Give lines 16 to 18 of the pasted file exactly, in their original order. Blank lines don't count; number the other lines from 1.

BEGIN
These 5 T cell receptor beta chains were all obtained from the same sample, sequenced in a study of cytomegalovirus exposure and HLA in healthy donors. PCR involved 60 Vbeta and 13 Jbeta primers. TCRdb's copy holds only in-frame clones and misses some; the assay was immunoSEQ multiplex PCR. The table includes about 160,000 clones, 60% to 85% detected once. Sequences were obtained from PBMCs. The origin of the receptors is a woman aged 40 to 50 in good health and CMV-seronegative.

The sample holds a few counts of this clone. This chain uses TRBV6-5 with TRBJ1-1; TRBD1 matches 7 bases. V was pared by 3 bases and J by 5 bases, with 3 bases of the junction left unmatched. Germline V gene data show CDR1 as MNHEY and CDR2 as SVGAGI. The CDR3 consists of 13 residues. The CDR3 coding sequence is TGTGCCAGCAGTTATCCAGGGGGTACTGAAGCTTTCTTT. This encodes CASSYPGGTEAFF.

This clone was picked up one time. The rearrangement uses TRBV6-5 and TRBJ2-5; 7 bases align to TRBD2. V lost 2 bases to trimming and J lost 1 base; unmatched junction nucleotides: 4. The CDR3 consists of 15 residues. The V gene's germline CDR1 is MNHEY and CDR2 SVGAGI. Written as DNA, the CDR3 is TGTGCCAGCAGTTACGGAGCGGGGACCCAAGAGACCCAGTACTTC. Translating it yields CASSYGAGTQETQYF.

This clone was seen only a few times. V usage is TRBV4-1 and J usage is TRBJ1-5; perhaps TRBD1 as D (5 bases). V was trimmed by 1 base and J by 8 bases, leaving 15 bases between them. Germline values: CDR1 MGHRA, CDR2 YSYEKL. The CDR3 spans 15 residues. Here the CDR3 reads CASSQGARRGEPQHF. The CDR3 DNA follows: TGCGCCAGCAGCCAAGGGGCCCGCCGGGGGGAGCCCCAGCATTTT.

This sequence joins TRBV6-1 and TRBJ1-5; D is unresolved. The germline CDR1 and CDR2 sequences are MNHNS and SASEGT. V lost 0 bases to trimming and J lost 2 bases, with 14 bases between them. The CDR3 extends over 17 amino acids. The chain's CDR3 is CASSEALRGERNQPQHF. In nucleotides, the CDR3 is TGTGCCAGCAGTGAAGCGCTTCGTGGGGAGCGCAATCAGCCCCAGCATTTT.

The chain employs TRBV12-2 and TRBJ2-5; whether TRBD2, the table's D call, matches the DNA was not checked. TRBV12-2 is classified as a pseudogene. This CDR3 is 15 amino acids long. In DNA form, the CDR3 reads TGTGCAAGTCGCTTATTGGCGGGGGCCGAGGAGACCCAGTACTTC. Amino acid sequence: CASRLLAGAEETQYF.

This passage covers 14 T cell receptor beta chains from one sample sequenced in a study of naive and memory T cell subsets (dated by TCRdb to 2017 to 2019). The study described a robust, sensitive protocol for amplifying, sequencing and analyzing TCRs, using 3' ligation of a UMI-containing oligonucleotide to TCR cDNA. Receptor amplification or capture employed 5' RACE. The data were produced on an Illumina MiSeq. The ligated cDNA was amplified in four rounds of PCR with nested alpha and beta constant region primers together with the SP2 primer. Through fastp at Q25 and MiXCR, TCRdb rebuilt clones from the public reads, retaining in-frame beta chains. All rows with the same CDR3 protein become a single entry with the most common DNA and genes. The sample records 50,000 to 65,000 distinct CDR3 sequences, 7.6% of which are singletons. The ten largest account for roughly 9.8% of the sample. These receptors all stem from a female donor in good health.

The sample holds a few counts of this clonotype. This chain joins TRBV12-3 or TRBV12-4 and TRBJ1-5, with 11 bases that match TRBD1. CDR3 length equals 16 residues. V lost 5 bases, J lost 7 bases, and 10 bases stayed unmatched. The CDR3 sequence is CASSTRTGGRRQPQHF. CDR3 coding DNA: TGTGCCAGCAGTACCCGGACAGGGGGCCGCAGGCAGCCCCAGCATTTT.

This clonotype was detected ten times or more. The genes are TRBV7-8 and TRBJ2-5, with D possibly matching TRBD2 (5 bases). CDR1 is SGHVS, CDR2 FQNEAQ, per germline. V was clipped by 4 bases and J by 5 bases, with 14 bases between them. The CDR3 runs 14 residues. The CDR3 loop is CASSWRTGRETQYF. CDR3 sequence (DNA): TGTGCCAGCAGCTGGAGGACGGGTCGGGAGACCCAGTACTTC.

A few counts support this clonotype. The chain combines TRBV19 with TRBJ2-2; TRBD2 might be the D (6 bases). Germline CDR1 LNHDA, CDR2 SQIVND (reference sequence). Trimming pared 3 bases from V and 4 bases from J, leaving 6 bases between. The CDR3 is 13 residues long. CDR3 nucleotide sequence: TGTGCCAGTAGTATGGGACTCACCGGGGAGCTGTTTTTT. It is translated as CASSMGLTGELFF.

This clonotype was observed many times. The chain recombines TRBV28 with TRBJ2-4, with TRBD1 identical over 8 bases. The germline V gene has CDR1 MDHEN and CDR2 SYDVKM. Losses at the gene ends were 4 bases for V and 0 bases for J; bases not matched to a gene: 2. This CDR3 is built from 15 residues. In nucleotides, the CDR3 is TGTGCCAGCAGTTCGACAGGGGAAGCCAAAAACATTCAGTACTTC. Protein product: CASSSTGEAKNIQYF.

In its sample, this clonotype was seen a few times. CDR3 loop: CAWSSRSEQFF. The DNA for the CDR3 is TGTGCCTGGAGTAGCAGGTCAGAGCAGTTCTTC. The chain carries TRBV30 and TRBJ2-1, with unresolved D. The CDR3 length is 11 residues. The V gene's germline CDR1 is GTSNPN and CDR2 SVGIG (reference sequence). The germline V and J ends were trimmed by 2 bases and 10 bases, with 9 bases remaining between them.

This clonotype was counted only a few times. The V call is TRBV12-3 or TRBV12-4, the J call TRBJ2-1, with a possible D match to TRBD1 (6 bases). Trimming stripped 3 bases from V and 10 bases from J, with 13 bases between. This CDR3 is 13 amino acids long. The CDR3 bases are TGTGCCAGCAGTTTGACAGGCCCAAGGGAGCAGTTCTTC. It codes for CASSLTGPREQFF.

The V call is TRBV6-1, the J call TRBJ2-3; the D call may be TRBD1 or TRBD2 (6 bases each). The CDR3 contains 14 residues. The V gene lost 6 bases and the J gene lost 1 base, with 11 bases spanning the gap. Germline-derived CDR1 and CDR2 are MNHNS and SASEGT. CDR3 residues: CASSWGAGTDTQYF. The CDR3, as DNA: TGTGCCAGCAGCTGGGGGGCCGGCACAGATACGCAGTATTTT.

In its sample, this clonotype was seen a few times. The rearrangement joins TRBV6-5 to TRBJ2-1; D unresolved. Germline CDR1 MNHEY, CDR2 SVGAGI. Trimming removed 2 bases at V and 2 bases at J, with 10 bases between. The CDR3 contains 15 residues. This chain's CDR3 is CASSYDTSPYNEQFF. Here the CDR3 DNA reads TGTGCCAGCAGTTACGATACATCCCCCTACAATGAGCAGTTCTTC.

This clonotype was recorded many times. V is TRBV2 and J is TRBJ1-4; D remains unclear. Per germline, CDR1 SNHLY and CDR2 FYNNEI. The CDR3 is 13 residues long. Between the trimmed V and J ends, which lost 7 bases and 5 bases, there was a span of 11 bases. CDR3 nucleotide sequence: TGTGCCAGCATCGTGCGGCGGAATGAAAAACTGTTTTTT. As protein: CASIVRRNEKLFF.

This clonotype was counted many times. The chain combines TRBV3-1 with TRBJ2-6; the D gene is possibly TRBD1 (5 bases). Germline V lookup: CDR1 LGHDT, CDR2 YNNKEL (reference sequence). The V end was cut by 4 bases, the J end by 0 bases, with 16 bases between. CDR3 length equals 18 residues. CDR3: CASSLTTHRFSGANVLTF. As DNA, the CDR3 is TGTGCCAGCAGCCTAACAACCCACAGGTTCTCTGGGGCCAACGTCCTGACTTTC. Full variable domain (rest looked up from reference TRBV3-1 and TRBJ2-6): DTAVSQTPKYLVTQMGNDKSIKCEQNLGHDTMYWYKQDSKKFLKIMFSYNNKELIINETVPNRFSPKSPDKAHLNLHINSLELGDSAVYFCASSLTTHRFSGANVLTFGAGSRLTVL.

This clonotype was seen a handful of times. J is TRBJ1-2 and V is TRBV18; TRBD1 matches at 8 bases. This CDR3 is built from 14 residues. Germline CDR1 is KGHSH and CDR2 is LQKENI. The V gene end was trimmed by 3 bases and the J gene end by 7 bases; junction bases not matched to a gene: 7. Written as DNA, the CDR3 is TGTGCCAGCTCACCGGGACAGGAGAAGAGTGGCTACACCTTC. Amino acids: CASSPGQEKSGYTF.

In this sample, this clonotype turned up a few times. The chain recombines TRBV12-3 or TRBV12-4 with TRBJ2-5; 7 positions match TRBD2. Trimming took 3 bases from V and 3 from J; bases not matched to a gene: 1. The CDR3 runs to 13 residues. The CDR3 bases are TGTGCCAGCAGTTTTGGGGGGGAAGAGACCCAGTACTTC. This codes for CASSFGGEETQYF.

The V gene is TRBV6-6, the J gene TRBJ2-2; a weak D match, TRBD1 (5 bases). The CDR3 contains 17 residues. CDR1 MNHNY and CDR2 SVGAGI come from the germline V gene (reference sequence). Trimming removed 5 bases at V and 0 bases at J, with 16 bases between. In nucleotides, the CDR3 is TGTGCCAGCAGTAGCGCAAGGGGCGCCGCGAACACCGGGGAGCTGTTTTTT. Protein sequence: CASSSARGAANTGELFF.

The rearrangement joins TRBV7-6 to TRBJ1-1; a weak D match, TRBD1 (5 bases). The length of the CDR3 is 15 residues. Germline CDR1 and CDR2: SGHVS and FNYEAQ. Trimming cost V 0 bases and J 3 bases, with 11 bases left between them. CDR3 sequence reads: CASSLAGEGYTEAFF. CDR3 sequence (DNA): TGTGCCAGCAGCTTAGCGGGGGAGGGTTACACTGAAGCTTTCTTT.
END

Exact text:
This clonotype was recorded many times. V is TRBV2 and J is TRBJ1-4; D remains unclear. Per germline, CDR1 SNHLY and CDR2 FYNNEI. The CDR3 is 13 residues long. Between the trimmed V and J ends, which lost 7 bases and 5 bases, there was a span of 11 bases. CDR3 nucleotide sequence: TGTGCCAGCATCGTGCGGCGGAATGAAAAACTGTTTTTT. As protein: CASIVRRNEKLFF.

This clonotype was counted many times. The chain combines TRBV3-1 with TRBJ2-6; the D gene is possibly TRBD1 (5 bases). Germline V lookup: CDR1 LGHDT, CDR2 YNNKEL (reference sequence). The V end was cut by 4 bases, the J end by 0 bases, with 16 bases between. CDR3 length equals 18 residues. CDR3: CASSLTTHRFSGANVLTF. As DNA, the CDR3 is TGTGCCAGCAGCCTAACAACCCACAGGTTCTCTGGGGCCAACGTCCTGACTTTC. Full variable domain (rest looked up from reference TRBV3-1 and TRBJ2-6): DTAVSQTPKYLVTQMGNDKSIKCEQNLGHDTMYWYKQDSKKFLKIMFSYNNKELIINETVPNRFSPKSPDKAHLNLHINSLELGDSAVYFCASSLTTHRFSGANVLTFGAGSRLTVL.

This clonotype was seen a handful of times. J is TRBJ1-2 and V is TRBV18; TRBD1 matches at 8 bases. This CDR3 is built from 14 residues. Germline CDR1 is KGHSH and CDR2 is LQKENI. The V gene end was trimmed by 3 bases and the J gene end by 7 bases; junction bases not matched to a gene: 7. Written as DNA, the CDR3 is TGTGCCAGCTCACCGGGACAGGAGAAGAGTGGCTACACCTTC. Amino acids: CASSPGQEKSGYTF.